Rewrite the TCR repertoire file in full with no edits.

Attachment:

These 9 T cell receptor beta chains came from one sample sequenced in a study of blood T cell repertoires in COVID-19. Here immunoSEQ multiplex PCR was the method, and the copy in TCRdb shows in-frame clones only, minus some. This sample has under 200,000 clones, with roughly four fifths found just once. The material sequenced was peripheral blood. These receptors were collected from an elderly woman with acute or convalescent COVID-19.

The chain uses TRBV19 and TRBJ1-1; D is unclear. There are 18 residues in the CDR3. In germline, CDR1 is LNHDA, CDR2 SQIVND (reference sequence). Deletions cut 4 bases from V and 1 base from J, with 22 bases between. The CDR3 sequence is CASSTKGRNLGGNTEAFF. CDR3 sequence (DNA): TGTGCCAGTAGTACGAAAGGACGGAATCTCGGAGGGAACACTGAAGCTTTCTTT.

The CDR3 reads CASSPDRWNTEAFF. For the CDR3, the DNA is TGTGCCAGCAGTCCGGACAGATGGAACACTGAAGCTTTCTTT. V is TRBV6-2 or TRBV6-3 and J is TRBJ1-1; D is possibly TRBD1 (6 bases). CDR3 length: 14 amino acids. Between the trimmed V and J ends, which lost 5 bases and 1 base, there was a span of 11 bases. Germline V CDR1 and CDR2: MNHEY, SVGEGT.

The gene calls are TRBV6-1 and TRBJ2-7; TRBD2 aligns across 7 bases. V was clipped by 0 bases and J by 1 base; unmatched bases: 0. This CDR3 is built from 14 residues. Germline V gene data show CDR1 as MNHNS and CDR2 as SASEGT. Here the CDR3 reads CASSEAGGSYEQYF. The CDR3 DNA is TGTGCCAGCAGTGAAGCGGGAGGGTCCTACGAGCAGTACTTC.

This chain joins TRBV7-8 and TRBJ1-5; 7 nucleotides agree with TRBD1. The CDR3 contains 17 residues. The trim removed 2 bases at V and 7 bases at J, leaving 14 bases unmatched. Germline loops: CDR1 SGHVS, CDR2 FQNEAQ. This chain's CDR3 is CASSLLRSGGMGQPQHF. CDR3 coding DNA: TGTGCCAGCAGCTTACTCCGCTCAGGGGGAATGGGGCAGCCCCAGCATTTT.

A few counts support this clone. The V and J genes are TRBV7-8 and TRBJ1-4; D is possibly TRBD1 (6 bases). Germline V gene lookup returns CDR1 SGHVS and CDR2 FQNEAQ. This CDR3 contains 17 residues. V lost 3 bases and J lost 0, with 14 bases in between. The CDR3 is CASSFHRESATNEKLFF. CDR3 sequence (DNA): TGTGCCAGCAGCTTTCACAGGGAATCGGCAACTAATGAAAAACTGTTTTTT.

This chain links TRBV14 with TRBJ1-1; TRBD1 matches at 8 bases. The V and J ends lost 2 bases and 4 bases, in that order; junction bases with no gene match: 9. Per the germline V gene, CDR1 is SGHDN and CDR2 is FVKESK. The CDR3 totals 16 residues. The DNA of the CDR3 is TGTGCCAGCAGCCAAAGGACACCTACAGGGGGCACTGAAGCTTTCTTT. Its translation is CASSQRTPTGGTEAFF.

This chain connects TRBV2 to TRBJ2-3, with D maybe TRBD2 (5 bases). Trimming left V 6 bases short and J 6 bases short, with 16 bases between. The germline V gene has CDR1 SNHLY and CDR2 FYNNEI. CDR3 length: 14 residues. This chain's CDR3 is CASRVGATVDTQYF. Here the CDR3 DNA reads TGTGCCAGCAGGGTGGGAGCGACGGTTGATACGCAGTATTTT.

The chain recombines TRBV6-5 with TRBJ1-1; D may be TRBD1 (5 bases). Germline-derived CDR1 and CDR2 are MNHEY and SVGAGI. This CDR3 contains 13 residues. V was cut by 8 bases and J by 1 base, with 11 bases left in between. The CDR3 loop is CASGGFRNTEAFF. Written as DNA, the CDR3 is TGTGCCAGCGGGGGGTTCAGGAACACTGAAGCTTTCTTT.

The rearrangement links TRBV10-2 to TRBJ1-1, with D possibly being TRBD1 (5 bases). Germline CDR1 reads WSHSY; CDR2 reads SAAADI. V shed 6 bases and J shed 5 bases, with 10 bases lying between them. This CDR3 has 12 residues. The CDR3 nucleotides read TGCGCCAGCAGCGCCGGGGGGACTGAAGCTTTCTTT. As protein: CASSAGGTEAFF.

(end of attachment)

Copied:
These 9 T cell receptor beta chains came from one sample sequenced in a study of blood T cell repertoires in COVID-19. Here immunoSEQ multiplex PCR was the method, and the copy in TCRdb shows in-frame clones only, minus some. This sample has under 200,000 clones, with roughly four fifths found just once. The material sequenced was peripheral blood. These receptors were collected from an elderly woman with acute or convalescent COVID-19.

The chain uses TRBV19 and TRBJ1-1; D is unclear. There are 18 residues in the CDR3. In germline, CDR1 is LNHDA, CDR2 SQIVND (reference sequence). Deletions cut 4 bases from V and 1 base from J, with 22 bases between. The CDR3 sequence is CASSTKGRNLGGNTEAFF. CDR3 sequence (DNA): TGTGCCAGTAGTACGAAAGGACGGAATCTCGGAGGGAACACTGAAGCTTTCTTT.

The CDR3 reads CASSPDRWNTEAFF. For the CDR3, the DNA is TGTGCCAGCAGTCCGGACAGATGGAACACTGAAGCTTTCTTT. V is TRBV6-2 or TRBV6-3 and J is TRBJ1-1; D is possibly TRBD1 (6 bases). CDR3 length: 14 amino acids. Between the trimmed V and J ends, which lost 5 bases and 1 base, there was a span of 11 bases. Germline V CDR1 and CDR2: MNHEY, SVGEGT.

The gene calls are TRBV6-1 and TRBJ2-7; TRBD2 aligns across 7 bases. V was clipped by 0 bases and J by 1 base; unmatched bases: 0. This CDR3 is built from 14 residues. Germline V gene data show CDR1 as MNHNS and CDR2 as SASEGT. Here the CDR3 reads CASSEAGGSYEQYF. The CDR3 DNA is TGTGCCAGCAGTGAAGCGGGAGGGTCCTACGAGCAGTACTTC.

This chain joins TRBV7-8 and TRBJ1-5; 7 nucleotides agree with TRBD1. The CDR3 contains 17 residues. The trim removed 2 bases at V and 7 bases at J, leaving 14 bases unmatched. Germline loops: CDR1 SGHVS, CDR2 FQNEAQ. This chain's CDR3 is CASSLLRSGGMGQPQHF. CDR3 coding DNA: TGTGCCAGCAGCTTACTCCGCTCAGGGGGAATGGGGCAGCCCCAGCATTTT.

A few counts support this clone. The V and J genes are TRBV7-8 and TRBJ1-4; D is possibly TRBD1 (6 bases). Germline V gene lookup returns CDR1 SGHVS and CDR2 FQNEAQ. This CDR3 contains 17 residues. V lost 3 bases and J lost 0, with 14 bases in between. The CDR3 is CASSFHRESATNEKLFF. CDR3 sequence (DNA): TGTGCCAGCAGCTTTCACAGGGAATCGGCAACTAATGAAAAACTGTTTTTT.

This chain links TRBV14 with TRBJ1-1; TRBD1 matches at 8 bases. The V and J ends lost 2 bases and 4 bases, in that order; junction bases with no gene match: 9. Per the germline V gene, CDR1 is SGHDN and CDR2 is FVKESK. The CDR3 totals 16 residues. The DNA of the CDR3 is TGTGCCAGCAGCCAAAGGACACCTACAGGGGGCACTGAAGCTTTCTTT. Its translation is CASSQRTPTGGTEAFF.

This chain connects TRBV2 to TRBJ2-3, with D maybe TRBD2 (5 bases). Trimming left V 6 bases short and J 6 bases short, with 16 bases between. The germline V gene has CDR1 SNHLY and CDR2 FYNNEI. CDR3 length: 14 residues. This chain's CDR3 is CASRVGATVDTQYF. Here the CDR3 DNA reads TGTGCCAGCAGGGTGGGAGCGACGGTTGATACGCAGTATTTT.

The chain recombines TRBV6-5 with TRBJ1-1; D may be TRBD1 (5 bases). Germline-derived CDR1 and CDR2 are MNHEY and SVGAGI. This CDR3 contains 13 residues. V was cut by 8 bases and J by 1 base, with 11 bases left in between. The CDR3 loop is CASGGFRNTEAFF. Written as DNA, the CDR3 is TGTGCCAGCGGGGGGTTCAGGAACACTGAAGCTTTCTTT.

The rearrangement links TRBV10-2 to TRBJ1-1, with D possibly being TRBD1 (5 bases). Germline CDR1 reads WSHSY; CDR2 reads SAAADI. V shed 6 bases and J shed 5 bases, with 10 bases lying between them. This CDR3 has 12 residues. The CDR3 nucleotides read TGCGCCAGCAGCGCCGGGGGGACTGAAGCTTTCTTT. As protein: CASSAGGTEAFF.